If Measure P fails to get voter approval on Nov. 3 and $18 million from Pasadena’s electric utility is not transferred to the city’s general fund, there could be “significant reductions” in other areas, said city Finance Director Matthew Hawkesworth.
Hawkesworth’s comments came on the eve of a general financial update planned for Tuesday’s meeting of the City Council’s Economic Development and Technology (EDTech) Committee.
According to Hawkesworth, the city’s fiscal year 2021 adopted budget was balanced with a commitment to maintaining a balanced budget and included delaying more than $8.5 million in capital improvement projects. The city’s five-year forecast shows a precariously tight budget in the coming years, so any significant revenue losses would require offsetting expenditure reductions to maintain a balanced budget.
“To keep things in perspective, the power fund transfer to the general fund that is on the ballot this November [Measure P] represents $18 million in revenue to the general fund,” Hawkesworth said. “If this ballot measure is not supported by voters, the loss of this revenue will be impactful to the general fund budget and would require significant reductions.”
According to city officials, the loss of these funds would impact 911 response, first responders, public health programs, senior services, homeless programs, housing programs, and street repairs.
In other areas of the economy, a report by HDL Cos. included with the EDTech Committee agenda states the COVID-19 pandemic forced the closure of entire industries that generate sales and transaction taxes that are vital for governments to deliver public services.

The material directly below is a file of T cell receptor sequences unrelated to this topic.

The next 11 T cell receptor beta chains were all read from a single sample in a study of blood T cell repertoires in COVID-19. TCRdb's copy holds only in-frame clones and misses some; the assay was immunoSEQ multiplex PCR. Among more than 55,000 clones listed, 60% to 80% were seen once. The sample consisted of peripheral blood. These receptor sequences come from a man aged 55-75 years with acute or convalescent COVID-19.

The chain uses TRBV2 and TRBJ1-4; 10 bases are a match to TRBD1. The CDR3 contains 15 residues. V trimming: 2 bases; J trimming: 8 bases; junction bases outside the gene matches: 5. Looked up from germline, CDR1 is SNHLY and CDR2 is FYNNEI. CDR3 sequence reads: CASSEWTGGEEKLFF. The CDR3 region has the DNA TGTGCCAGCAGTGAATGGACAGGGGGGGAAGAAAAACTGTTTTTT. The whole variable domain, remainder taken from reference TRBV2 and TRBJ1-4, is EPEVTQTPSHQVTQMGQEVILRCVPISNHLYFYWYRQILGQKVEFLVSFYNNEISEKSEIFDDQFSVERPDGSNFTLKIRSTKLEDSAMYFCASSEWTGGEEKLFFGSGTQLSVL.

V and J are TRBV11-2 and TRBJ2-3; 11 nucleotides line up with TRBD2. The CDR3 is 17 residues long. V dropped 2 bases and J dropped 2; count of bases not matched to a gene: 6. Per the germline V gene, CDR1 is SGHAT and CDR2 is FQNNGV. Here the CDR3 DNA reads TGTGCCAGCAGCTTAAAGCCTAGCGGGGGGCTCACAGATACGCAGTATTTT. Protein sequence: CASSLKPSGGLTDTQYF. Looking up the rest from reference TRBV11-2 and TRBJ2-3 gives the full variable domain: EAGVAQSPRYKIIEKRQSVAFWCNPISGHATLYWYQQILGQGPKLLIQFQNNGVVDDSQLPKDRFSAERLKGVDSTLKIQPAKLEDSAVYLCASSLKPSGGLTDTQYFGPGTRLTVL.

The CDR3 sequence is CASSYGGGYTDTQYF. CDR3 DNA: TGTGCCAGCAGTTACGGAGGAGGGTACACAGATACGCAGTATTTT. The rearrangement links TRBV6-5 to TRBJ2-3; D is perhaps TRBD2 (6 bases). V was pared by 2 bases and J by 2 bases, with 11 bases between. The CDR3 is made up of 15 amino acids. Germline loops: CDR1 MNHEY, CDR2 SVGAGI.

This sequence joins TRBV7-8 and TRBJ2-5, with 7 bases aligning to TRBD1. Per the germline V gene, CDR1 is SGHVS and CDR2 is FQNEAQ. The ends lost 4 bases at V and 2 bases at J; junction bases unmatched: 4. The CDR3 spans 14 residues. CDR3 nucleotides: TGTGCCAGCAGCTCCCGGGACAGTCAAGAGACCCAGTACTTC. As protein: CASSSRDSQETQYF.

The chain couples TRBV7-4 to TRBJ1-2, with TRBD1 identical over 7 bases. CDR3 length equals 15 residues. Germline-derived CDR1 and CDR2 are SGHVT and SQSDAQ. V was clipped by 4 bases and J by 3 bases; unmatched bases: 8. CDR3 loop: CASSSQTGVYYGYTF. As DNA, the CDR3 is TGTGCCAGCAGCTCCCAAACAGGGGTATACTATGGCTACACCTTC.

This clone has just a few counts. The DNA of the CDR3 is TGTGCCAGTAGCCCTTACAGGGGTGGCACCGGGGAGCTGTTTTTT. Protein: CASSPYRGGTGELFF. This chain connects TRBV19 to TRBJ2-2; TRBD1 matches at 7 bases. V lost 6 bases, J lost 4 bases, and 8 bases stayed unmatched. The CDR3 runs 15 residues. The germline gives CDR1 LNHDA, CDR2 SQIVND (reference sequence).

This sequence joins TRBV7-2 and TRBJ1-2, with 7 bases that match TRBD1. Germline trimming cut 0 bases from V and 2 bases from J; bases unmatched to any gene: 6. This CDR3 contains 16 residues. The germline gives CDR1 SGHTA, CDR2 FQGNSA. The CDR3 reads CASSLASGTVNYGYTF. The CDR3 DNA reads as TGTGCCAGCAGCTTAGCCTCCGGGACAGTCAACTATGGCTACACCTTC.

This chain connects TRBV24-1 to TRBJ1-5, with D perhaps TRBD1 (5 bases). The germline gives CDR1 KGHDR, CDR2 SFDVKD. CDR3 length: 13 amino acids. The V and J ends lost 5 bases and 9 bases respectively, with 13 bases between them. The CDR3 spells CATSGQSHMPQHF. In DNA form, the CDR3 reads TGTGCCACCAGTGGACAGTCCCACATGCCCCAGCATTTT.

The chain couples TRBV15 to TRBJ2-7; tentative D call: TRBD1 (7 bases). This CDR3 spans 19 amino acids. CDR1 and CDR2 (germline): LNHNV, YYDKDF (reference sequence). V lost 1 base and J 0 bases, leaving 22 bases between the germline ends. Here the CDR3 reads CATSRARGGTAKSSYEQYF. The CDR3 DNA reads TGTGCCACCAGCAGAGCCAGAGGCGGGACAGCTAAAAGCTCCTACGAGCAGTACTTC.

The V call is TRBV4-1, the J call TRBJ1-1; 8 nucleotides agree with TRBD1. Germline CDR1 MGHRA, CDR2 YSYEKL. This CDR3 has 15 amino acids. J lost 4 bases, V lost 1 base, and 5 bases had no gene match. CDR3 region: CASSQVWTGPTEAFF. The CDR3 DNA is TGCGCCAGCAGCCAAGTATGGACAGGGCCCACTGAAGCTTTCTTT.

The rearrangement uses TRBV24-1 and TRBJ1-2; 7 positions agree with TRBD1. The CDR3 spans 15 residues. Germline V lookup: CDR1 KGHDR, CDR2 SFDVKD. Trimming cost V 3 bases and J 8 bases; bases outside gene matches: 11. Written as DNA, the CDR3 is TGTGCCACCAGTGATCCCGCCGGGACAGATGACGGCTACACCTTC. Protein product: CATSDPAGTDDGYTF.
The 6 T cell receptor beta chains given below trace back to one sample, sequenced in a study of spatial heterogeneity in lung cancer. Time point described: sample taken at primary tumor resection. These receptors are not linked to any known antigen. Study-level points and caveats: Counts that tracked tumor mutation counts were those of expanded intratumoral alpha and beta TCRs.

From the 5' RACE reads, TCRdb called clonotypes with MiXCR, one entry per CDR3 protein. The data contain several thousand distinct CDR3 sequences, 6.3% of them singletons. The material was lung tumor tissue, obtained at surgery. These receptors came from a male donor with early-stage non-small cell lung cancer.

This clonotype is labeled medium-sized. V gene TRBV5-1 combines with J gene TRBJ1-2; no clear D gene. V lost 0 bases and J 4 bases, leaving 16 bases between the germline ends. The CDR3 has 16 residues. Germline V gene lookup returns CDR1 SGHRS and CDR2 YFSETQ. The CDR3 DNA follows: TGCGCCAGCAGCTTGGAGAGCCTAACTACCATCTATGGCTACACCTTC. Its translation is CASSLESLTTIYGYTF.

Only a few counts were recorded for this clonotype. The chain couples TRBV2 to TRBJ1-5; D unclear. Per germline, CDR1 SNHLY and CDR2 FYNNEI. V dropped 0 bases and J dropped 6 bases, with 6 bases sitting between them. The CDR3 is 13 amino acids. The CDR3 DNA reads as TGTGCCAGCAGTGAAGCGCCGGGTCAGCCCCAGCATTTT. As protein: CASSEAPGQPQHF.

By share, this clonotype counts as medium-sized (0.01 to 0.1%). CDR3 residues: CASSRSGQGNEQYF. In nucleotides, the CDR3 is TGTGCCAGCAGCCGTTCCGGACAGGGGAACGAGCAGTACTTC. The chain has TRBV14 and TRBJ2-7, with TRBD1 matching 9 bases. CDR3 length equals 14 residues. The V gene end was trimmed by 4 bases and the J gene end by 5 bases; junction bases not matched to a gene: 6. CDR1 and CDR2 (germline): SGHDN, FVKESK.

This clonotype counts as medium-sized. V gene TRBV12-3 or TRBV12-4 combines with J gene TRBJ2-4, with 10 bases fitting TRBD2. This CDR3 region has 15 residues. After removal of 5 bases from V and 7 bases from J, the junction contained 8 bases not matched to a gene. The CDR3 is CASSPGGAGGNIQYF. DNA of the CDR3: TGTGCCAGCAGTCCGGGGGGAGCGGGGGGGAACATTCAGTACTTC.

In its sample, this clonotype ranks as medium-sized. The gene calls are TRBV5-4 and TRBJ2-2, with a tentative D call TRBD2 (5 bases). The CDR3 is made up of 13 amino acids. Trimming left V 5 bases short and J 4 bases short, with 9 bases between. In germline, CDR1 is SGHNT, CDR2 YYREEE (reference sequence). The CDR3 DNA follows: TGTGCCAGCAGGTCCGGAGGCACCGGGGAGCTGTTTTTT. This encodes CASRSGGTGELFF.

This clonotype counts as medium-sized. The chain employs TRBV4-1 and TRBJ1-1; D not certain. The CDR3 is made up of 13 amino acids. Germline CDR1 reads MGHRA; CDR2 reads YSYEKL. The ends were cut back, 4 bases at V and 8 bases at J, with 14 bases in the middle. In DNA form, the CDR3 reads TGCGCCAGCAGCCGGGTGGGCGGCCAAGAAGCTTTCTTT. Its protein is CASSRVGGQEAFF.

Sales tax is the city’s second-largest general fund revenue source, generating more than $55 million a year, according to Hawkesworth.
“As part of preparing our April and June economic forecasts earlier this year, we acknowledged the second quarter of 2020 [April to June period] would be the bottoming out months for sales tax revenues,” according to the HDL report.
“Beginning in March, shelter in place orders, coupled with county-based health and safety decisions, triggered immediate closure of businesses, a spike in unemployment, and much uncertainty about economic recovery.”
According to the report:
Despite seven straight quarters of declining construction permit issuance, delays caused by the pandemic workplace standards slowed projects enough to create a backlog that will mask the decrease of future development inventory through November for the Bay Area and Southern California regions.
In business and industry, initial recovery is primarily related to accommodation to the pandemic and climate-related changes. Strong demand for warehouse and shipping technology and equipment support the shift to online shopping in addition to home offices and virtual classrooms, which does not bode well for local businesses.
In the food and drug industries, people are expected to continue eating at home. Cannabis companies are adding new tax revenues as more establishments become open with approval from local jurisdictions. So far, Pasadena has issued two cannabis permits.
Sales taxes from fuel and oil are expected to continue declining for the next three quarters, with recovery beginning in the spring of 2021.
Brick and mortar turbulence will continue to linger as merchants navigate economic headwinds while trying to balance reopening stores with public health and safety concerns, the report states.
Although consumer spending saw a quick recovery in June as retailers began opening doors, that has leveled off since July at just under 15 percent of pre-COVID levels. New demand for electronics, appliances, and home furnishings spurred by the need to create work from home and virtual learning environments are anticipated in the short term.
“Federal stimulus combined with a lack of outlays on fuel and entertainment allowed households to make use of excess discretionary income,” the report states. “Initial third-quarter reports show spending being tempered as unemployment benefits expired and consumer confidence staggered to a six-year low. Our projections have tax volumes staying below the pre-pandemic peak through fiscal year 2021-22.”